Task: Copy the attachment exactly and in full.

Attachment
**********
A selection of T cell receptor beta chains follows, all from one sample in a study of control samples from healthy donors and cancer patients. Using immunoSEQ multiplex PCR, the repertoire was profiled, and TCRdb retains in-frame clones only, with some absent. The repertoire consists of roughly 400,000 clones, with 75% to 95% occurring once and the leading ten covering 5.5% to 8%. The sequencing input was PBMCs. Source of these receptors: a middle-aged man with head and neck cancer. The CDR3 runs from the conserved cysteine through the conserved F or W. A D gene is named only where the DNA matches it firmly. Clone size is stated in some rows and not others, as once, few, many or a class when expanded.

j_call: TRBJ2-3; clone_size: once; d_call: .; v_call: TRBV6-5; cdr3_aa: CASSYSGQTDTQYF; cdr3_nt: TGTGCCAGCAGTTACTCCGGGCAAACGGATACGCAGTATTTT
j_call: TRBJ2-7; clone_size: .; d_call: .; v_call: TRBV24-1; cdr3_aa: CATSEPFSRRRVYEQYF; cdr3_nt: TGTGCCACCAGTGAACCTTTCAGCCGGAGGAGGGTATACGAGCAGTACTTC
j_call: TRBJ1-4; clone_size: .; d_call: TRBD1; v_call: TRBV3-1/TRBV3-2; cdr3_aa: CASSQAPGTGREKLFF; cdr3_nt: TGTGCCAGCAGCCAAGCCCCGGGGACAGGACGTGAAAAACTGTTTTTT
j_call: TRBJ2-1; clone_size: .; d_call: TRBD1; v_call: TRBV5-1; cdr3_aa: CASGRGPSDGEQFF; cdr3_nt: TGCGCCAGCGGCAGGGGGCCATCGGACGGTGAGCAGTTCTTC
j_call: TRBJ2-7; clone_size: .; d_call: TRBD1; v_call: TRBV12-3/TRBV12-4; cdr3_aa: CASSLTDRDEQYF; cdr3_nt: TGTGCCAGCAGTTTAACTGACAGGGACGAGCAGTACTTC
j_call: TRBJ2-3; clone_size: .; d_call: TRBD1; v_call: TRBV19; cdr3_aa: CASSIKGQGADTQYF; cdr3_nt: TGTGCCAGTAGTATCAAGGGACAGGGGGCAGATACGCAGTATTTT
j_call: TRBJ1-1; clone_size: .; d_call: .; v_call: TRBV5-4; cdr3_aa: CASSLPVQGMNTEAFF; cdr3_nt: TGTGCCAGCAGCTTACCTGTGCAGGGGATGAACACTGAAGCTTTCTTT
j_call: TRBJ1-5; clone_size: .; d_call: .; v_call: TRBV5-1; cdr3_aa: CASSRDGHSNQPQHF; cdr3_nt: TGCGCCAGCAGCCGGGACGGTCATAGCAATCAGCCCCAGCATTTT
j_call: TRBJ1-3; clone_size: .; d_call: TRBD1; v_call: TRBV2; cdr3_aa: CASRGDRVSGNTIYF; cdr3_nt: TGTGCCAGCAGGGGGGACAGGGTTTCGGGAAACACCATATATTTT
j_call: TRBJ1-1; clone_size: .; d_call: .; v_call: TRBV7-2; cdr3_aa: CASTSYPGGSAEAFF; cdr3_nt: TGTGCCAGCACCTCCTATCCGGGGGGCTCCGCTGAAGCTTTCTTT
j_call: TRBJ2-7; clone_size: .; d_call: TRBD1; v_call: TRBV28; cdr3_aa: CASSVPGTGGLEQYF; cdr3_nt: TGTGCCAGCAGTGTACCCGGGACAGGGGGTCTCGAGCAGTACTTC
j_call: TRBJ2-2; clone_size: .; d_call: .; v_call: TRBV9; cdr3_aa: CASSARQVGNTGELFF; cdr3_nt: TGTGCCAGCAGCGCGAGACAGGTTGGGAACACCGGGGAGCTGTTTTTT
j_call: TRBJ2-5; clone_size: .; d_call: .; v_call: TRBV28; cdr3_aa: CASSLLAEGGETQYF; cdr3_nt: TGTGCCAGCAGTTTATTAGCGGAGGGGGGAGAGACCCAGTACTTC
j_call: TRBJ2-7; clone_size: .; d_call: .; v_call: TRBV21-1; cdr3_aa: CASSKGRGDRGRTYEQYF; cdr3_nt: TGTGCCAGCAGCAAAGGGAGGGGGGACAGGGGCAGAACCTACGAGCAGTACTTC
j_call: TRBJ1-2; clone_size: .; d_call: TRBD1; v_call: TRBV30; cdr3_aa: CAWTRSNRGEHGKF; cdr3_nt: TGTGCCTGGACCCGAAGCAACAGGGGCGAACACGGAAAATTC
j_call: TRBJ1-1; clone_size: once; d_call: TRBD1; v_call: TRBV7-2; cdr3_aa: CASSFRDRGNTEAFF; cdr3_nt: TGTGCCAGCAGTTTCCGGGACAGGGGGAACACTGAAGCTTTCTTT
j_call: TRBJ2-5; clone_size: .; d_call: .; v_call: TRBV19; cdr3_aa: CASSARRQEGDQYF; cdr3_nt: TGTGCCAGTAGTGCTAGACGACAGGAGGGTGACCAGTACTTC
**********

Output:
A selection of T cell receptor beta chains follows, all from one sample in a study of control samples from healthy donors and cancer patients. Using immunoSEQ multiplex PCR, the repertoire was profiled, and TCRdb retains in-frame clones only, with some absent. The repertoire consists of roughly 400,000 clones, with 75% to 95% occurring once and the leading ten covering 5.5% to 8%. The sequencing input was PBMCs. Source of these receptors: a middle-aged man with head and neck cancer. The CDR3 runs from the conserved cysteine through the conserved F or W. A D gene is named only where the DNA matches it firmly. Clone size is stated in some rows and not others, as once, few, many or a class when expanded.

j_call: TRBJ2-3; clone_size: once; d_call: .; v_call: TRBV6-5; cdr3_aa: CASSYSGQTDTQYF; cdr3_nt: TGTGCCAGCAGTTACTCCGGGCAAACGGATACGCAGTATTTT
j_call: TRBJ2-7; clone_size: .; d_call: .; v_call: TRBV24-1; cdr3_aa: CATSEPFSRRRVYEQYF; cdr3_nt: TGTGCCACCAGTGAACCTTTCAGCCGGAGGAGGGTATACGAGCAGTACTTC
j_call: TRBJ1-4; clone_size: .; d_call: TRBD1; v_call: TRBV3-1/TRBV3-2; cdr3_aa: CASSQAPGTGREKLFF; cdr3_nt: TGTGCCAGCAGCCAAGCCCCGGGGACAGGACGTGAAAAACTGTTTTTT
j_call: TRBJ2-1; clone_size: .; d_call: TRBD1; v_call: TRBV5-1; cdr3_aa: CASGRGPSDGEQFF; cdr3_nt: TGCGCCAGCGGCAGGGGGCCATCGGACGGTGAGCAGTTCTTC
j_call: TRBJ2-7; clone_size: .; d_call: TRBD1; v_call: TRBV12-3/TRBV12-4; cdr3_aa: CASSLTDRDEQYF; cdr3_nt: TGTGCCAGCAGTTTAACTGACAGGGACGAGCAGTACTTC
j_call: TRBJ2-3; clone_size: .; d_call: TRBD1; v_call: TRBV19; cdr3_aa: CASSIKGQGADTQYF; cdr3_nt: TGTGCCAGTAGTATCAAGGGACAGGGGGCAGATACGCAGTATTTT
j_call: TRBJ1-1; clone_size: .; d_call: .; v_call: TRBV5-4; cdr3_aa: CASSLPVQGMNTEAFF; cdr3_nt: TGTGCCAGCAGCTTACCTGTGCAGGGGATGAACACTGAAGCTTTCTTT
j_call: TRBJ1-5; clone_size: .; d_call: .; v_call: TRBV5-1; cdr3_aa: CASSRDGHSNQPQHF; cdr3_nt: TGCGCCAGCAGCCGGGACGGTCATAGCAATCAGCCCCAGCATTTT
j_call: TRBJ1-3; clone_size: .; d_call: TRBD1; v_call: TRBV2; cdr3_aa: CASRGDRVSGNTIYF; cdr3_nt: TGTGCCAGCAGGGGGGACAGGGTTTCGGGAAACACCATATATTTT
j_call: TRBJ1-1; clone_size: .; d_call: .; v_call: TRBV7-2; cdr3_aa: CASTSYPGGSAEAFF; cdr3_nt: TGTGCCAGCACCTCCTATCCGGGGGGCTCCGCTGAAGCTTTCTTT
j_call: TRBJ2-7; clone_size: .; d_call: TRBD1; v_call: TRBV28; cdr3_aa: CASSVPGTGGLEQYF; cdr3_nt: TGTGCCAGCAGTGTACCCGGGACAGGGGGTCTCGAGCAGTACTTC
j_call: TRBJ2-2; clone_size: .; d_call: .; v_call: TRBV9; cdr3_aa: CASSARQVGNTGELFF; cdr3_nt: TGTGCCAGCAGCGCGAGACAGGTTGGGAACACCGGGGAGCTGTTTTTT
j_call: TRBJ2-5; clone_size: .; d_call: .; v_call: TRBV28; cdr3_aa: CASSLLAEGGETQYF; cdr3_nt: TGTGCCAGCAGTTTATTAGCGGAGGGGGGAGAGACCCAGTACTTC
j_call: TRBJ2-7; clone_size: .; d_call: .; v_call: TRBV21-1; cdr3_aa: CASSKGRGDRGRTYEQYF; cdr3_nt: TGTGCCAGCAGCAAAGGGAGGGGGGACAGGGGCAGAACCTACGAGCAGTACTTC
j_call: TRBJ1-2; clone_size: .; d_call: TRBD1; v_call: TRBV30; cdr3_aa: CAWTRSNRGEHGKF; cdr3_nt: TGTGCCTGGACCCGAAGCAACAGGGGCGAACACGGAAAATTC
j_call: TRBJ1-1; clone_size: once; d_call: TRBD1; v_call: TRBV7-2; cdr3_aa: CASSFRDRGNTEAFF; cdr3_nt: TGTGCCAGCAGTTTCCGGGACAGGGGGAACACTGAAGCTTTCTTT
j_call: TRBJ2-5; clone_size: .; d_call: .; v_call: TRBV19; cdr3_aa: CASSARRQEGDQYF; cdr3_nt: TGTGCCAGTAGTGCTAGACGACAGGAGGGTGACCAGTACTTC